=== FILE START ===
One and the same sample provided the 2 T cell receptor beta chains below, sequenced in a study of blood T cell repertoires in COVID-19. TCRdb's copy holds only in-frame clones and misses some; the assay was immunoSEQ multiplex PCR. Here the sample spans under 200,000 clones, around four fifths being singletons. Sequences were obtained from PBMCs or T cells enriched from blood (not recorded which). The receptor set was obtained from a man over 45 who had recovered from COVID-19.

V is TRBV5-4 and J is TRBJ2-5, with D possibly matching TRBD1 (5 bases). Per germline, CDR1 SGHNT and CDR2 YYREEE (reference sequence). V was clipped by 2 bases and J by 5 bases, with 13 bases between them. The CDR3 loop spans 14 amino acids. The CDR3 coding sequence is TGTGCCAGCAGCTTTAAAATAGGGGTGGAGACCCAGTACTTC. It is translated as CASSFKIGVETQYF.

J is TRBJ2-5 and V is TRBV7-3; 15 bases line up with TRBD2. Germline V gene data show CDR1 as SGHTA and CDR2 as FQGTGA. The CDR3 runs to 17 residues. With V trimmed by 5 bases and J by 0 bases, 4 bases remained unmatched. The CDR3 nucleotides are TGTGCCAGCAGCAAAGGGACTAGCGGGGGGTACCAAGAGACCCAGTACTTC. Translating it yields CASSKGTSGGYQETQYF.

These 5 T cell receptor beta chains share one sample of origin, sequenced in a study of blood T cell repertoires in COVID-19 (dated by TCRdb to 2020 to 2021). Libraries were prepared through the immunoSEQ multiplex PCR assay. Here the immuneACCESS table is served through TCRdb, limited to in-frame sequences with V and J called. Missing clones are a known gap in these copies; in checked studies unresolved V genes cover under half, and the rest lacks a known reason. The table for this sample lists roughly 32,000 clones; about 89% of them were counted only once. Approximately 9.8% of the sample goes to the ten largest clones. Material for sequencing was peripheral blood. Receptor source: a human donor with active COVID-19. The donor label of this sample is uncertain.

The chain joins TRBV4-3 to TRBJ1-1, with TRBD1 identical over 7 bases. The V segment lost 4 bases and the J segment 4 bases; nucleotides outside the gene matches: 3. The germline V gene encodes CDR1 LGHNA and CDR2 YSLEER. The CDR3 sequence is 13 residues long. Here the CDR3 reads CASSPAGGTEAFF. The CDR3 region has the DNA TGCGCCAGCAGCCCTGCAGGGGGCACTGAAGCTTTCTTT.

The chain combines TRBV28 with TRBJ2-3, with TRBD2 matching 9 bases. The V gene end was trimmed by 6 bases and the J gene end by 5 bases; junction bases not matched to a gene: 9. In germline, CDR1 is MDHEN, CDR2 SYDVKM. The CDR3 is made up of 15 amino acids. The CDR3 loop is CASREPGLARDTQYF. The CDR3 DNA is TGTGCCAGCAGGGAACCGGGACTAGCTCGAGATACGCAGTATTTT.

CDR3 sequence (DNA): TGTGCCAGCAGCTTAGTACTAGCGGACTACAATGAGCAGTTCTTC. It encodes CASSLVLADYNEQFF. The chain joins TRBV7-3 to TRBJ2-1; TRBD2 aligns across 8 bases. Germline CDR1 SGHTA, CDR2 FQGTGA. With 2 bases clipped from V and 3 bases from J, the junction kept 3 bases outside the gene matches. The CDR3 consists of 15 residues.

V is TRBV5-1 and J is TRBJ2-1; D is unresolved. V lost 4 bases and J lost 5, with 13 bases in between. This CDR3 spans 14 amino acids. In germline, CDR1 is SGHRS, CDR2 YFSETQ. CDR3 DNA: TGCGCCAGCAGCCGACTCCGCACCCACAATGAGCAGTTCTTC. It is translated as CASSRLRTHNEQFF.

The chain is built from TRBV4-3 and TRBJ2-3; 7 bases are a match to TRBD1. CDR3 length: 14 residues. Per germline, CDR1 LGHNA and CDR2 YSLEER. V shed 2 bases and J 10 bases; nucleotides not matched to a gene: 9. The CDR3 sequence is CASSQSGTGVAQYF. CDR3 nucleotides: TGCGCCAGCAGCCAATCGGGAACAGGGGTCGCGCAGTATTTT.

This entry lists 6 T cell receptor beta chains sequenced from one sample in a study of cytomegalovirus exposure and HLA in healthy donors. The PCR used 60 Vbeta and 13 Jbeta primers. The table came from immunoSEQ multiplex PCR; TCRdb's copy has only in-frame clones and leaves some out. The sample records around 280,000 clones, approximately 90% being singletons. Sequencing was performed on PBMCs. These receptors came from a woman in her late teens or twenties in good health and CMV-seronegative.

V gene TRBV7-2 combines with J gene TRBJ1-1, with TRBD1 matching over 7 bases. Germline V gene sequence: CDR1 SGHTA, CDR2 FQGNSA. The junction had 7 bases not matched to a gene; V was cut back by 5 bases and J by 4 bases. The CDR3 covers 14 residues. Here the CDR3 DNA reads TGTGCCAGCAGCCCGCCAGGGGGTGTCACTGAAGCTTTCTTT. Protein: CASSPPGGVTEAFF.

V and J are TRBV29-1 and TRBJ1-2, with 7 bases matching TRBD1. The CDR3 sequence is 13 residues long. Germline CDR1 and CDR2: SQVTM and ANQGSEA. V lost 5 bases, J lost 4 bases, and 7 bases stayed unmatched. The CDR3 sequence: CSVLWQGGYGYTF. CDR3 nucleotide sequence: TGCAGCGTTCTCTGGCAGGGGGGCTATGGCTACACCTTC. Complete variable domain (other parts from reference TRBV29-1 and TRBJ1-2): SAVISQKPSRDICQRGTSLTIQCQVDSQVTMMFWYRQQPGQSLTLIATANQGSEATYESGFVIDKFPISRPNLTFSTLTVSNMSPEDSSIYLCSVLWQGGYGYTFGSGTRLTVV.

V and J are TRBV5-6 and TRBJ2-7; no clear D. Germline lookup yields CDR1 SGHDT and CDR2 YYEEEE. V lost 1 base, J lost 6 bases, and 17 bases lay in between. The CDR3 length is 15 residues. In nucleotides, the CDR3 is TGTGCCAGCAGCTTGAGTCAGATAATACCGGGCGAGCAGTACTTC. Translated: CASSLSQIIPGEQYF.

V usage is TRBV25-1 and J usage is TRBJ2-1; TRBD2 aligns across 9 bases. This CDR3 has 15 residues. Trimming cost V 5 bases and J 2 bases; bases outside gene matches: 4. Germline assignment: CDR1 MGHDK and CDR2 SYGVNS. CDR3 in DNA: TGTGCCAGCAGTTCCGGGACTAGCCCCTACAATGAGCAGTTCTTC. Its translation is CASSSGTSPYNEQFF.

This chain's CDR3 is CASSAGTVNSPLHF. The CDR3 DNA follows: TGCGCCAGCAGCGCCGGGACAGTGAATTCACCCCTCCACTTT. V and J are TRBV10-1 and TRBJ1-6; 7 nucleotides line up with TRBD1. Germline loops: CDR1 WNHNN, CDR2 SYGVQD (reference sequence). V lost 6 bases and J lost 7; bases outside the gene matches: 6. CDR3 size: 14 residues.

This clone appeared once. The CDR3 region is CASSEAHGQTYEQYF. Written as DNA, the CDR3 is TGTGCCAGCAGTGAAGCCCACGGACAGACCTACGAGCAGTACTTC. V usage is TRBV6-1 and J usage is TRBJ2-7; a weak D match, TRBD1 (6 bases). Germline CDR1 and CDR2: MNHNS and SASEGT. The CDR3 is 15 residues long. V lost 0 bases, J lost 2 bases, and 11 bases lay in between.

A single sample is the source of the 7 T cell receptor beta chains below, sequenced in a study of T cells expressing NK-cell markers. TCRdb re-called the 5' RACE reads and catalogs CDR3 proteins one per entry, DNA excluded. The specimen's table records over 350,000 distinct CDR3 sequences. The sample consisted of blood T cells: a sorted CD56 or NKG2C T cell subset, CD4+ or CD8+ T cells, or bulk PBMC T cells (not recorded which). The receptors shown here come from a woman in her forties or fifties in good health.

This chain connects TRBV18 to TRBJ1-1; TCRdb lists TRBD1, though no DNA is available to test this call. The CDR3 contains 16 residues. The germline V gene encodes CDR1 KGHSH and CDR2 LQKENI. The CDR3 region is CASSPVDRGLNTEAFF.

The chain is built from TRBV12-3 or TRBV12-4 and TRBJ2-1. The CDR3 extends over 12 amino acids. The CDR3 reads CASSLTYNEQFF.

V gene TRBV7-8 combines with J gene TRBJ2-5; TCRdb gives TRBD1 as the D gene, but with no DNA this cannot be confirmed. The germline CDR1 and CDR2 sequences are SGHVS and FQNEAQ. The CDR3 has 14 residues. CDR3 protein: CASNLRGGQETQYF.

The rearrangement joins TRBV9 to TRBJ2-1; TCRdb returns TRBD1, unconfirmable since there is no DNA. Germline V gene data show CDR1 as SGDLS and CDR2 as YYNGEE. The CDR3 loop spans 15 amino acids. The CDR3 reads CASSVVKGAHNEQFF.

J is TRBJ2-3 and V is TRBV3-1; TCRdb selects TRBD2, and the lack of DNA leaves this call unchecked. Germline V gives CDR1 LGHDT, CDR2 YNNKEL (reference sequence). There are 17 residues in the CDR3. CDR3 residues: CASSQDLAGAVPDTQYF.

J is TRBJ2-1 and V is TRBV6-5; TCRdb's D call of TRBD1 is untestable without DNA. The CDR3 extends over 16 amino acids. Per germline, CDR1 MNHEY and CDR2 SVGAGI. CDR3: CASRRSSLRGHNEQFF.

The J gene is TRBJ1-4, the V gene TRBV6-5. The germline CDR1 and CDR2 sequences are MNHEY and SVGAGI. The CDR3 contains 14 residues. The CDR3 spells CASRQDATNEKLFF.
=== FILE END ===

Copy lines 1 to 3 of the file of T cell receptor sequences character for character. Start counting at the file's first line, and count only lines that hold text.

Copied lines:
One and the same sample provided the 2 T cell receptor beta chains below, sequenced in a study of blood T cell repertoires in COVID-19. TCRdb's copy holds only in-frame clones and misses some; the assay was immunoSEQ multiplex PCR. Here the sample spans under 200,000 clones, around four fifths being singletons. Sequences were obtained from PBMCs or T cells enriched from blood (not recorded which). The receptor set was obtained from a man over 45 who had recovered from COVID-19.

V is TRBV5-4 and J is TRBJ2-5, with D possibly matching TRBD1 (5 bases). Per germline, CDR1 SGHNT and CDR2 YYREEE (reference sequence). V was clipped by 2 bases and J by 5 bases, with 13 bases between them. The CDR3 loop spans 14 amino acids. The CDR3 coding sequence is TGTGCCAGCAGCTTTAAAATAGGGGTGGAGACCCAGTACTTC. It is translated as CASSFKIGVETQYF.

J is TRBJ2-5 and V is TRBV7-3; 15 bases line up with TRBD2. Germline V gene data show CDR1 as SGHTA and CDR2 as FQGTGA. The CDR3 runs to 17 residues. With V trimmed by 5 bases and J by 0 bases, 4 bases remained unmatched. The CDR3 nucleotides are TGTGCCAGCAGCAAAGGGACTAGCGGGGGGTACCAAGAGACCCAGTACTTC. Translating it yields CASSKGTSGGYQETQYF.